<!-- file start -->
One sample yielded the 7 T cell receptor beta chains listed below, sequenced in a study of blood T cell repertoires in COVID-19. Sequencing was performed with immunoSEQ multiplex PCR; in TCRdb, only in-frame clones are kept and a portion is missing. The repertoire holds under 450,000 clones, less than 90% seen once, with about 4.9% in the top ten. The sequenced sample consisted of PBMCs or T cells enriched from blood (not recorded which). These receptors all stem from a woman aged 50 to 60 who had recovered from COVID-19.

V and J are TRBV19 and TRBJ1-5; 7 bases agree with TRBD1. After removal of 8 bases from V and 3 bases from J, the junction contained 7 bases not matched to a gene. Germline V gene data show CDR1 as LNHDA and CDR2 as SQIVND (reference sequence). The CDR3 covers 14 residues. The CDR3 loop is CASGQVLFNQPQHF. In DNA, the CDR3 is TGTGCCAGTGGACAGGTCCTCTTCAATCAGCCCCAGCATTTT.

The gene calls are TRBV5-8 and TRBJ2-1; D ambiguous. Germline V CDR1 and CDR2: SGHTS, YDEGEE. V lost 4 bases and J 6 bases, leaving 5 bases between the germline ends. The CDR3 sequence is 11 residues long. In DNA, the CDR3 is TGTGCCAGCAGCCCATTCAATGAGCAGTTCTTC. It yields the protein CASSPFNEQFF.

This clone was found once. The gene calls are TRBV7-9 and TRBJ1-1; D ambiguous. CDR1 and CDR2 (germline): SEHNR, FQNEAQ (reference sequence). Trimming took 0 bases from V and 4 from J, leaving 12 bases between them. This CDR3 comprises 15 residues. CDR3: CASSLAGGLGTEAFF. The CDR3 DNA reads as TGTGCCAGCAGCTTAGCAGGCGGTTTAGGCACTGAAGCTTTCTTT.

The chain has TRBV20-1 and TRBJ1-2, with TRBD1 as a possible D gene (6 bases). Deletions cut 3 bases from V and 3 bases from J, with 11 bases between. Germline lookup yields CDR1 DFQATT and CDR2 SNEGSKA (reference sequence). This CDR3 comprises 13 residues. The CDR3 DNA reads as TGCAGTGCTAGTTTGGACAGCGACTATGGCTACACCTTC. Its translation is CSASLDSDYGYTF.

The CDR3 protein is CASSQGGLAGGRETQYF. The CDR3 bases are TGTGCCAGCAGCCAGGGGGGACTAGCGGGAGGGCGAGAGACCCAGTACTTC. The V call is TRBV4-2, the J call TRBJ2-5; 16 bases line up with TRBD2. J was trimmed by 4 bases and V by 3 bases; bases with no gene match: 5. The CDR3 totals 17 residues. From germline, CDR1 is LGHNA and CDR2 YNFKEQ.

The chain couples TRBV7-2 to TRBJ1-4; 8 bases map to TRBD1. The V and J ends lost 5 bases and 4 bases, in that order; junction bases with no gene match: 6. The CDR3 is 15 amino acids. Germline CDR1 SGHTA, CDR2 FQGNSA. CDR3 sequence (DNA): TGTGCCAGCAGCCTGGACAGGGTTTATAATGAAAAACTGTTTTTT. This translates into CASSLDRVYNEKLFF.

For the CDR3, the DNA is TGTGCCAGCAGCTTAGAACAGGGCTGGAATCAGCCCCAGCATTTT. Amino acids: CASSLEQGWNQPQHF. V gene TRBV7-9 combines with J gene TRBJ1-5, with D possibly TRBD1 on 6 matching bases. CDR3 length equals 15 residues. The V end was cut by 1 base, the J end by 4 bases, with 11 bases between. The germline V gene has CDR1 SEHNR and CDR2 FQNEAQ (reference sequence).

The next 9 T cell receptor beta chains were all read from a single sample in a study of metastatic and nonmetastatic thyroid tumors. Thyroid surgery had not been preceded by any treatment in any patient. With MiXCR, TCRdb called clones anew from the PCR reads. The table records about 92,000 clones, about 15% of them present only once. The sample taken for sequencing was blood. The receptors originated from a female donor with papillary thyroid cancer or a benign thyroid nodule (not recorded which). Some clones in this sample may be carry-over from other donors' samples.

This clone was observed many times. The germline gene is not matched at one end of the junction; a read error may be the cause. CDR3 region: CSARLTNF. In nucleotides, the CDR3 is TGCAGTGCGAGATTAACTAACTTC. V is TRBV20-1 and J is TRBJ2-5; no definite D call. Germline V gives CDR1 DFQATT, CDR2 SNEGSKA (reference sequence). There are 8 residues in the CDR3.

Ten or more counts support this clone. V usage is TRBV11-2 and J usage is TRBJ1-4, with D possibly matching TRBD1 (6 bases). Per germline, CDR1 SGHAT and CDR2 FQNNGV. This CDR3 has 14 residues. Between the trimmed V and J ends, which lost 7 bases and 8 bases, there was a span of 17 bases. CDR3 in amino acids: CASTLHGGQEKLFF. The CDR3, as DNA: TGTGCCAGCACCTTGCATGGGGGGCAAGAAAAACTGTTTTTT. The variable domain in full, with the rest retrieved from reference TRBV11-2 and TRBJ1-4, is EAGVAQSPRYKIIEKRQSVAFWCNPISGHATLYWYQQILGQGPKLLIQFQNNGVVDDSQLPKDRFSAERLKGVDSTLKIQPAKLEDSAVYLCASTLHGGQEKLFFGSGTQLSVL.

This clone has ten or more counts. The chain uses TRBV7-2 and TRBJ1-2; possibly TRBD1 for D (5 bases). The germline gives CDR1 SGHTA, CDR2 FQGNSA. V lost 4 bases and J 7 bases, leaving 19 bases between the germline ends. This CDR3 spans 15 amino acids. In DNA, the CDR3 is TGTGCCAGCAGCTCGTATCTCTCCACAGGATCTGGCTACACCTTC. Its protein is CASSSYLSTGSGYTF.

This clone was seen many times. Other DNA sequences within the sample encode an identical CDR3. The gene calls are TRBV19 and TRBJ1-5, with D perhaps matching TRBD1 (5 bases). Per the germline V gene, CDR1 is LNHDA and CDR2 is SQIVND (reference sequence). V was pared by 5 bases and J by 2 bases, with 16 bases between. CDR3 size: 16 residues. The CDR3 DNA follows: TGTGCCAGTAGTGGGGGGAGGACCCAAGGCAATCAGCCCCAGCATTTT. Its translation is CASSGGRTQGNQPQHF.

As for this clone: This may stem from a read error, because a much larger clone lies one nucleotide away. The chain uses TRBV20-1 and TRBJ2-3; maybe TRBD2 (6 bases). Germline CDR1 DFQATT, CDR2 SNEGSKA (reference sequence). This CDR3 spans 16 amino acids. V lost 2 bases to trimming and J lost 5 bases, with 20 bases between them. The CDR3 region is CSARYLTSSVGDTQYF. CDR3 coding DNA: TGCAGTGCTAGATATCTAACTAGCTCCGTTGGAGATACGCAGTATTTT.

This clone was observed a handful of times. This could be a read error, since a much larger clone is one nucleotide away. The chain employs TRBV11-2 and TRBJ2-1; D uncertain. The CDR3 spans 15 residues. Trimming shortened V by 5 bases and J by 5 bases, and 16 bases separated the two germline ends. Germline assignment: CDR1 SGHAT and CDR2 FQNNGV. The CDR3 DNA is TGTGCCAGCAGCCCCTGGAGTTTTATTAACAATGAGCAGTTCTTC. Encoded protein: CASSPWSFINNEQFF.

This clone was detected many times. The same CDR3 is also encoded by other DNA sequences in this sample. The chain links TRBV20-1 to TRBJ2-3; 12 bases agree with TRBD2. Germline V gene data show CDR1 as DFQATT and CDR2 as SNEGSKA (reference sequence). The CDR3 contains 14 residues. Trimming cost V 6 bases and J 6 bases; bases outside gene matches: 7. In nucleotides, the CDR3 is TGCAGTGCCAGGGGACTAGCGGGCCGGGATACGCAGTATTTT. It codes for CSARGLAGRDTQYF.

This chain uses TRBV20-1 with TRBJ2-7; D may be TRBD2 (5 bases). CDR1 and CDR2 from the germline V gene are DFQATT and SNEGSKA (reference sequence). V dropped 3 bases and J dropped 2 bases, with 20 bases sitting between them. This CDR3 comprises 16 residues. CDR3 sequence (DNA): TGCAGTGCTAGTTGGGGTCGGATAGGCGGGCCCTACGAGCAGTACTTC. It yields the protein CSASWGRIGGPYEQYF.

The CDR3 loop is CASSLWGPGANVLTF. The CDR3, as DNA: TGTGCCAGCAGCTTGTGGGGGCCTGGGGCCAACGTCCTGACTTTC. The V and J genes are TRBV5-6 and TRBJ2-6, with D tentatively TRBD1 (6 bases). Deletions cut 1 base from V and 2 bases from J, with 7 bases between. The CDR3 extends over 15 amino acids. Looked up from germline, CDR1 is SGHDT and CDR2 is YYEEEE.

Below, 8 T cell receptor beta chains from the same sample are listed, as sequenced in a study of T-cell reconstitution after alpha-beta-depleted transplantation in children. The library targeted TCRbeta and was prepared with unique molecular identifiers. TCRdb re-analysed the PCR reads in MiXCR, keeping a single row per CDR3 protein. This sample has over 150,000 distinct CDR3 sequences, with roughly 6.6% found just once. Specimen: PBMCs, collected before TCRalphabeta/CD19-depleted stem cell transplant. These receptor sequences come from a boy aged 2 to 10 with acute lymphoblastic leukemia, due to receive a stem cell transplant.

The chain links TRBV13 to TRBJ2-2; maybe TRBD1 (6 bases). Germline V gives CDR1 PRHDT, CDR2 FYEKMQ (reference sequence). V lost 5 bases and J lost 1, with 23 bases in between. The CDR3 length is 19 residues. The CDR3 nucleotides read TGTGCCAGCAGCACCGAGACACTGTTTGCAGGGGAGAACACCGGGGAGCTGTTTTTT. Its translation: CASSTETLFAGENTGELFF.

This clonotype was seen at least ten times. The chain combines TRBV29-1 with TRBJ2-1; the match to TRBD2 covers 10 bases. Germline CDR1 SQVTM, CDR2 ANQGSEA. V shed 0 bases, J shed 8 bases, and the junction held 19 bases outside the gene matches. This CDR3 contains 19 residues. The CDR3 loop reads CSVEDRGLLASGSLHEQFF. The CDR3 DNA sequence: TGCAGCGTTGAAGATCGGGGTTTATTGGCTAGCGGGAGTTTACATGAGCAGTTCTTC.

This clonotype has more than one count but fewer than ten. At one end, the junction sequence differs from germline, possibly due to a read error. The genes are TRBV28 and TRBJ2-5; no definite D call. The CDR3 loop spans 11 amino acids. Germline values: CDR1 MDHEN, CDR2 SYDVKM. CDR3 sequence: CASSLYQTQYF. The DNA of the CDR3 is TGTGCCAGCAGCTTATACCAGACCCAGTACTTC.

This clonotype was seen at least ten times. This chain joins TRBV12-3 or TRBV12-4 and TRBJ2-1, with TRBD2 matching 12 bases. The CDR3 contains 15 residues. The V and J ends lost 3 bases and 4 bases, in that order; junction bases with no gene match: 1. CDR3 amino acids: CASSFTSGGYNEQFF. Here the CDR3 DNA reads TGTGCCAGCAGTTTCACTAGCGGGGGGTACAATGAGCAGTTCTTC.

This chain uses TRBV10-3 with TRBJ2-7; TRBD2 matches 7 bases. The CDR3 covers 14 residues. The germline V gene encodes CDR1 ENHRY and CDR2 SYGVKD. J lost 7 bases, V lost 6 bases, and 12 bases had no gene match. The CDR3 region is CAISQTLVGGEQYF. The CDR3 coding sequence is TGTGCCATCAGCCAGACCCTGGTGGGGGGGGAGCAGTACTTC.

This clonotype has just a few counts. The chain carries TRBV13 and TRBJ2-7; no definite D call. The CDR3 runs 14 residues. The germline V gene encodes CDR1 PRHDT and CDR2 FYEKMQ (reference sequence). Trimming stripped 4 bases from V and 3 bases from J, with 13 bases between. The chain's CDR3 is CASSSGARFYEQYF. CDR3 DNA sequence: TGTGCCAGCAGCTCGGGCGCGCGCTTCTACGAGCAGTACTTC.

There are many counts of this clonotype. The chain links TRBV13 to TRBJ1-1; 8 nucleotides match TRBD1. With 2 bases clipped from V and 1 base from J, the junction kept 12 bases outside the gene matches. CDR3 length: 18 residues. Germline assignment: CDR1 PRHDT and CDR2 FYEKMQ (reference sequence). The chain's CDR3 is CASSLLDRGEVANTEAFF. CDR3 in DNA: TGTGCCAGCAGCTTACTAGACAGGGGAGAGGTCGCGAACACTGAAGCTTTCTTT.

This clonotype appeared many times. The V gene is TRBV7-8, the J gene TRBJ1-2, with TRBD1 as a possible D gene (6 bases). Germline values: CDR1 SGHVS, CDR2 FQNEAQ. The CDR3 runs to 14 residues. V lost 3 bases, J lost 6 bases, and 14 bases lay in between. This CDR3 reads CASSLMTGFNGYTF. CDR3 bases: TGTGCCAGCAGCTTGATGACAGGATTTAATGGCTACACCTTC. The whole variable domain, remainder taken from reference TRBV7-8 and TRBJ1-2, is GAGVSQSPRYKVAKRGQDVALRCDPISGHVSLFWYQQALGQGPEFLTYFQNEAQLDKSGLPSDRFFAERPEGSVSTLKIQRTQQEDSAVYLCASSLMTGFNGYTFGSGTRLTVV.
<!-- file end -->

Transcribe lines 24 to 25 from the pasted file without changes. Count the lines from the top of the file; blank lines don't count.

This chain uses TRBV10-3 with TRBJ2-7; TRBD2 matches 7 bases. The CDR3 covers 14 residues. The germline V gene encodes CDR1 ENHRY and CDR2 SYGVKD. J lost 7 bases, V lost 6 bases, and 12 bases had no gene match. The CDR3 region is CAISQTLVGGEQYF. The CDR3 coding sequence is TGTGCCATCAGCCAGACCCTGGTGGGGGGGGAGCAGTACTTC.

This clonotype has just a few counts. The chain carries TRBV13 and TRBJ2-7; no definite D call. The CDR3 runs 14 residues. The germline V gene encodes CDR1 PRHDT and CDR2 FYEKMQ (reference sequence). Trimming stripped 4 bases from V and 3 bases from J, with 13 bases between. The chain's CDR3 is CASSSGARFYEQYF. CDR3 DNA sequence: TGTGCCAGCAGCTCGGGCGCGCGCTTCTACGAGCAGTACTTC.